available at the client's computers.

> Where can I find out more on Scala, Scala-to-C++, and Scala + w3.org DOM Level 3? Thank you in advance.
For the full fledged Scala support you are striving for, you should
look for a Java-XPCOM bridge, it should be possible to host a JVM in
firefox which runs a component that implements XPCOM interfaces and so
provides functionality to firefox. (Much of firefox is written in a
way in which XPCOM interfaces are implemented with Javascript code.
This should be possible similarly for (compiled) Java code)

Alternative solutions aside from writing firefox code:
* Use Scala to Javascript compilation before sending a page to the
client (=browser). The lift framework contains several functions for
generating Javascript code.
* Develop a scheme where web pages are preprocessed before
publishing. The preprocessing extracts scala script tags and compiles
them into Javascript code. (compiler-plugin? or clever tricks with
scala.reflect.Code or something similar)

Hope I could give some hints.

Justin du coeur
Joined: 2009-03-04,
User offline. Last seen 42 years 45 weeks ago.
Re: Firefox plug-in for Scala?
Those looking for more inspiration about how better languages can be used in the browser should take a look at the Gestalt project:

http://visitmix.com/labs/gestalt/

This is a clever and astonishing toy, that leverages Silverlight to allow you to use any Silverlight language (Ruby, Python, XAML, etc) directly inside browser pages, with direct access to the DOM.  Something akin to this, using Scala, would be pretty much the coolest thing ever, IMO.  I suspect it's a *big* project, but this at least serves as a bit of proof-of-concept...

On Sun, Sep 13, 2009 at 8:58 PM, Christopher M. Balz <christophermbalz [at] stanfordalumni [dot] org> wrote:
Thanks Johannes, this is fascinating stuff.  In my experience, client-side JavaScript is moving steadily away from its scripting roots.  So I think a solution such as Scala, which (I read in the Scala doc; have not learned Scala yet) can offer some ease over Java at certain levels, could be a success on the Web browser.  Currently on the web client we wonder about things such as using the 'canvas' tag as a byte array, and so forth.  It would be nice to have a second-generation Web language, as awesome as JavaScript has been.

I like the Java applet approach, as long as it can be done without triggering the compatibility issues I've seen with those.  It seems like that might be possible as long as no graphical Java libraries were loaded.  It would seem that machine power would grow enough by the time a new client-side language could be adopted to replace JavaScript that a JVM approach would be feasible . . . as long as the JVM does not grow commensurately.

Generated code can be so hard to debug (of course) and often, because of tricky dom gui bugs, code has to be debugged as it rusn in the Web browser.  So I don't favor the translator-compiler solution.  Although, systems such as GWT are very impressive.

Thank you so much and I will have to check out the Ruby-in-browser project and the Java-XPCOM bridget in Firefox!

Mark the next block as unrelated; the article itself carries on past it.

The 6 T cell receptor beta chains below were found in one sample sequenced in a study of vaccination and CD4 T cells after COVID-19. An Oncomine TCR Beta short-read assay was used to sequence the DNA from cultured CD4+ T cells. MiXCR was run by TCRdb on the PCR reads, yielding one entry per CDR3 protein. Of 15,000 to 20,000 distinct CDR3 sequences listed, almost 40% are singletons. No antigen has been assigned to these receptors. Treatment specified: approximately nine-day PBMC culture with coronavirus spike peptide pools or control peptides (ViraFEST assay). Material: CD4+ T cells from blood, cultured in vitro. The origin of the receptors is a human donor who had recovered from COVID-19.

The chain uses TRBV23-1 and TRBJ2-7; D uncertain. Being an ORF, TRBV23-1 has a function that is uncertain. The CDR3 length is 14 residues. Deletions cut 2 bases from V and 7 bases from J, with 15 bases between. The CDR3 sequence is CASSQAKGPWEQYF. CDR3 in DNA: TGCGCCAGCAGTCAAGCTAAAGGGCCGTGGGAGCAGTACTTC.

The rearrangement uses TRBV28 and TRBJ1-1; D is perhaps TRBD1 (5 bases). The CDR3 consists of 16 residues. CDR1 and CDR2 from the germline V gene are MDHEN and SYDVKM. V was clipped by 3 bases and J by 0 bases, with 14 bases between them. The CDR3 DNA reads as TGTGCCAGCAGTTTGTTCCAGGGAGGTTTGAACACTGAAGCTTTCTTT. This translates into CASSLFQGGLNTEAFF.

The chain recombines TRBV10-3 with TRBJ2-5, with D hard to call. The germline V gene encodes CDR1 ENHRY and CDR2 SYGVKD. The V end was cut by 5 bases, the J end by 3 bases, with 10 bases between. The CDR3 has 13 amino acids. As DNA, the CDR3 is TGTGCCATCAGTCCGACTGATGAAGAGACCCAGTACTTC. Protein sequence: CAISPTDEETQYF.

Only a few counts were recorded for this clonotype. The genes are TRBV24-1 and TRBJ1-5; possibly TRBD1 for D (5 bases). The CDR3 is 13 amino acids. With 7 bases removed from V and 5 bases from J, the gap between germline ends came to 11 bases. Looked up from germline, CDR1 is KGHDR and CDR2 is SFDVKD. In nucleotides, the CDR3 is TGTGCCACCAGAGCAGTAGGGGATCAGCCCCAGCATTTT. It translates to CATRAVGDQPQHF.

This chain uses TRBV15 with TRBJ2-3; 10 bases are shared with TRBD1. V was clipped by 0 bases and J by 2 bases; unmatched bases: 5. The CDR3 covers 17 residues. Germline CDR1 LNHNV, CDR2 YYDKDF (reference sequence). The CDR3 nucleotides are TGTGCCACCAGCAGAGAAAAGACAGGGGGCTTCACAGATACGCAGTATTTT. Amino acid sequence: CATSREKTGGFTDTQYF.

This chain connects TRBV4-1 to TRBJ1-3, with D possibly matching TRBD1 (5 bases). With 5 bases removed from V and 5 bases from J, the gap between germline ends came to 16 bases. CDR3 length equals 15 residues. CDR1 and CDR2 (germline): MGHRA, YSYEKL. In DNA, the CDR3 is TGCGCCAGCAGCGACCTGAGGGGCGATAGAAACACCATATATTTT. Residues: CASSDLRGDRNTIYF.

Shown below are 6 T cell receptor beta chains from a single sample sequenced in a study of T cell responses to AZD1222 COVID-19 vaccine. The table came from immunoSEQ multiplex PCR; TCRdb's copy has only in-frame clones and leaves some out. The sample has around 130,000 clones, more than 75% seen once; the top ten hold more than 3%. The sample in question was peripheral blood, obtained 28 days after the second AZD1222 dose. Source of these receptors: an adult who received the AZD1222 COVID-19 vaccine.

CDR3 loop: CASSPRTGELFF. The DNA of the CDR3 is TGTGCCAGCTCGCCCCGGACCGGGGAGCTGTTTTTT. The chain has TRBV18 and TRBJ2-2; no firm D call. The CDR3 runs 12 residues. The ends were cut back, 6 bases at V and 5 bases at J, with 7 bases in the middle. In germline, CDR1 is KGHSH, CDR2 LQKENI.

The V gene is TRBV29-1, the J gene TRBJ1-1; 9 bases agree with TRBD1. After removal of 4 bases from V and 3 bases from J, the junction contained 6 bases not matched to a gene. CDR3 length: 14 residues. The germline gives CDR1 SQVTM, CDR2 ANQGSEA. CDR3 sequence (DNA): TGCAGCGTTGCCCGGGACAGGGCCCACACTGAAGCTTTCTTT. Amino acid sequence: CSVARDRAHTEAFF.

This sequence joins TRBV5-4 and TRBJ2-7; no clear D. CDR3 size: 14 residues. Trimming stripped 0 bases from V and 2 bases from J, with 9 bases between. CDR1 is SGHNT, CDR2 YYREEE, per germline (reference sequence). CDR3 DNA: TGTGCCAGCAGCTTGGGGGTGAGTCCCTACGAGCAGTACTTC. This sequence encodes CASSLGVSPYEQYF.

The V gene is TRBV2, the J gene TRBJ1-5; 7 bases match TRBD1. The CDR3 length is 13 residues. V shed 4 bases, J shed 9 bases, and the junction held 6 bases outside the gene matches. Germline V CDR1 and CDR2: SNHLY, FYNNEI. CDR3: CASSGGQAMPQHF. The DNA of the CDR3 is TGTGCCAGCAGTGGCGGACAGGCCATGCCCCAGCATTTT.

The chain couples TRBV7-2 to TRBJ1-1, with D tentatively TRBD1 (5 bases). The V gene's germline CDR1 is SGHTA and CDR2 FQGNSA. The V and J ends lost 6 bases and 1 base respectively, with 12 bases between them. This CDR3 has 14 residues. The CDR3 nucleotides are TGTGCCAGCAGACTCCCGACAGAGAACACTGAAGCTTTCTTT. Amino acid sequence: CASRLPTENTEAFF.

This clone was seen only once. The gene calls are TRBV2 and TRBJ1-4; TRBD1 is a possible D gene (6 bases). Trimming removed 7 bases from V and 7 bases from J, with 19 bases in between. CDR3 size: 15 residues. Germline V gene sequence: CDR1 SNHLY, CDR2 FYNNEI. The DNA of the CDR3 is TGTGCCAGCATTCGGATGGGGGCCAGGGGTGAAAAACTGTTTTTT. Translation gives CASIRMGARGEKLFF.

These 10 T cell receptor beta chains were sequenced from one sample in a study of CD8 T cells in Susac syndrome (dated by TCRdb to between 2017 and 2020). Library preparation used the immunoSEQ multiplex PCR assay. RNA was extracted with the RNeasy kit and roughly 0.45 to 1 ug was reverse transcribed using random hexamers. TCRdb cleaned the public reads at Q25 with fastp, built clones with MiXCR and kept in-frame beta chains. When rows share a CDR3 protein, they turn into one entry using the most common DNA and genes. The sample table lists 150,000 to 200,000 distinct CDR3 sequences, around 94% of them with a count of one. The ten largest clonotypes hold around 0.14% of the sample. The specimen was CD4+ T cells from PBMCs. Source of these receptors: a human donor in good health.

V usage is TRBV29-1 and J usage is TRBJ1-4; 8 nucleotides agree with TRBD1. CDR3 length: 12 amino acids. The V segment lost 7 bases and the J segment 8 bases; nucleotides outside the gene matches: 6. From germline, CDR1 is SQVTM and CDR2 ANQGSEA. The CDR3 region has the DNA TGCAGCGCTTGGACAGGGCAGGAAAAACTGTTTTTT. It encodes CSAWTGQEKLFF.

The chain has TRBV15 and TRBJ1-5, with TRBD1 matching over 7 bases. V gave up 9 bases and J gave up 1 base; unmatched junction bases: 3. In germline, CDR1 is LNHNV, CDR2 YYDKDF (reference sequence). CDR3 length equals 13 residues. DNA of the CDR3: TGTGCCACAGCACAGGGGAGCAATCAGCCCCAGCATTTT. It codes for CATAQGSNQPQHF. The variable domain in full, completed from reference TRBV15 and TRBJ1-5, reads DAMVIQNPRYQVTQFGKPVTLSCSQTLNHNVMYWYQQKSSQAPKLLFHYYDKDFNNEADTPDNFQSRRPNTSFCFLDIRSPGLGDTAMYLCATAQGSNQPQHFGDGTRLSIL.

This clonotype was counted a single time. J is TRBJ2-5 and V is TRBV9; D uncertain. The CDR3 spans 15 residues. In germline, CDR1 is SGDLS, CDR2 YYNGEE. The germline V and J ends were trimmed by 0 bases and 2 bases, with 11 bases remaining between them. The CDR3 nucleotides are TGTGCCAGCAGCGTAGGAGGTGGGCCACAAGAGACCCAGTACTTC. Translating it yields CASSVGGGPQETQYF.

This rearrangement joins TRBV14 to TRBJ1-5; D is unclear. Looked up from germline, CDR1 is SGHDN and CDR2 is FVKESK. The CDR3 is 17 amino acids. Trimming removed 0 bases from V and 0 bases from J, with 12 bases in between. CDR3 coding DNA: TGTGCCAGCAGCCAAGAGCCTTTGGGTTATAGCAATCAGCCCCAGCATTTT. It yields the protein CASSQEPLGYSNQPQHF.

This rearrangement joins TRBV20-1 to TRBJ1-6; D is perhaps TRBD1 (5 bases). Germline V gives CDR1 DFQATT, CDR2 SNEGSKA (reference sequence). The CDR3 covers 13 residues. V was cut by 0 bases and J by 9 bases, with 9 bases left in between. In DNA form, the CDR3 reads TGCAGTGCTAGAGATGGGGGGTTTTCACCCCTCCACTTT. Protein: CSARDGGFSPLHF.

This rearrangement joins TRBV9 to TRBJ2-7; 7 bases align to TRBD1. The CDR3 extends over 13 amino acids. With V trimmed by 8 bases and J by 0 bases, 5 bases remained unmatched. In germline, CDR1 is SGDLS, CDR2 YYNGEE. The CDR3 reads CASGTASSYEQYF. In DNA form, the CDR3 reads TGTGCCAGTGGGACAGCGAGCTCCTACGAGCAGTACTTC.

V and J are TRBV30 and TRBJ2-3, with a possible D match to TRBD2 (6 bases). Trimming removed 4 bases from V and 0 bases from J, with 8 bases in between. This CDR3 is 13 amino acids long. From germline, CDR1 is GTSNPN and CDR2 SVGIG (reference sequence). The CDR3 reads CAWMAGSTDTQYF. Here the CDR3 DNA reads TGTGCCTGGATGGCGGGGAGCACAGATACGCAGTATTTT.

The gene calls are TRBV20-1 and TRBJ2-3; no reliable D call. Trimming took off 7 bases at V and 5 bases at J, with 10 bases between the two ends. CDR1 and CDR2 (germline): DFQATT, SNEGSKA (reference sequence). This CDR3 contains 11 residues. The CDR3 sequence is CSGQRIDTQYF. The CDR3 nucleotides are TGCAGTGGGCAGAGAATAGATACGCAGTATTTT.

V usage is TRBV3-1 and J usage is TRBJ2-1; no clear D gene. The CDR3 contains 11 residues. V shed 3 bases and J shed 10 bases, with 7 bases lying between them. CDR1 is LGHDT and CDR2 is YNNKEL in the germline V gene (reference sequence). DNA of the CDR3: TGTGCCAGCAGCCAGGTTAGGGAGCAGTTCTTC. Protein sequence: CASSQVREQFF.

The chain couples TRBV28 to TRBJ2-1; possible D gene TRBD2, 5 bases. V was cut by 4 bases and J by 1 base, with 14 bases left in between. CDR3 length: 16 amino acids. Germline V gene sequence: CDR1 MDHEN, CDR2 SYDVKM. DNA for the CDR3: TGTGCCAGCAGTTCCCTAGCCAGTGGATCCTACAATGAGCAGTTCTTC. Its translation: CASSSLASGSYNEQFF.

- cb

". . . / This Cabinet is formd of Gold / And Pearl & Crystal shining bright And within it opens into a World / . . .
Another England there I saw / Another London with its Tower Another Thames & other Hills / And another pleasant Surrey Bower . . ."
- from "The Crystal Cabinet", a poem by William Blake, in original spelling & grammar.

________________________________
From: Johannes Rudolph <johannes [dot] rudolph [at] googlemail [dot] com>
To: christophermbalz [at] stanfordalumni [dot] org
Cc: scala-debate [at] listes [dot] epfl [dot] ch
Sent: Saturday, September 12, 2009 1:56:23 AM
Subject: Re: [scala-debate] Firefox plug-in for Scala?

On Sat, Sep 12, 2009 at 12:55 AM, Christopher M. Balz
<christophermbalz [at] stanfordalumni [dot] org> wrote:
> If Scala could live in a Firefox plug-in, it could use the browser's DOM and avoid many issues that have plagued Java applets.  It would also be a step toward offering a much-needed alternative to or replacement for JavaScript.

Actually, you can do something like this with a Java applet. See
http://code.google.com/p/ruby-in-browser/ for an example how to do
this with JRuby. In theory this scheme works for Scala as well.
But: Scala is in many respects no scripting language, one reason
being, that there is no light-weight way going from Scala source to
execution. (In this sense the JRuby compiler isn't light-weight
neither, but since Ruby is a script language by definition, it copes
much better with script-y environments).
Though, light-weight-ness is a relative matter that may lose it's
significance with upcoming processor generations and more memory
available at the client's computers.

> Where can I find out more on Scala, Scala-to-C++, and Scala + w3.org DOM Level 3?  Thank you in advance.
For the full fledged Scala support you are striving for, you should
look for a Java-XPCOM bridge, it should be possible to host a JVM in
firefox which runs a component that implements XPCOM interfaces and so
provides functionality to firefox. (Much of firefox is written in a
way in which XPCOM interfaces are implemented with Javascript code.
This should be possible similarly for (compiled) Java code)

Alternative solutions aside from writing firefox code:
* Use Scala to Javascript compilation before sending a page to the
client (=browser). The lift framework contains several functions for
generating Javascript code.
* Develop a scheme where web pages are preprocessed before
publishing. The preprocessing extracts scala script tags and compiles
them into Javascript code. (compiler-plugin? or clever tricks with
scala.reflect.Code or something similar)

Hope I could give some hints.

--
Johannes

-----------------------------------------------
Johannes Rudolph
http://virtual-void.net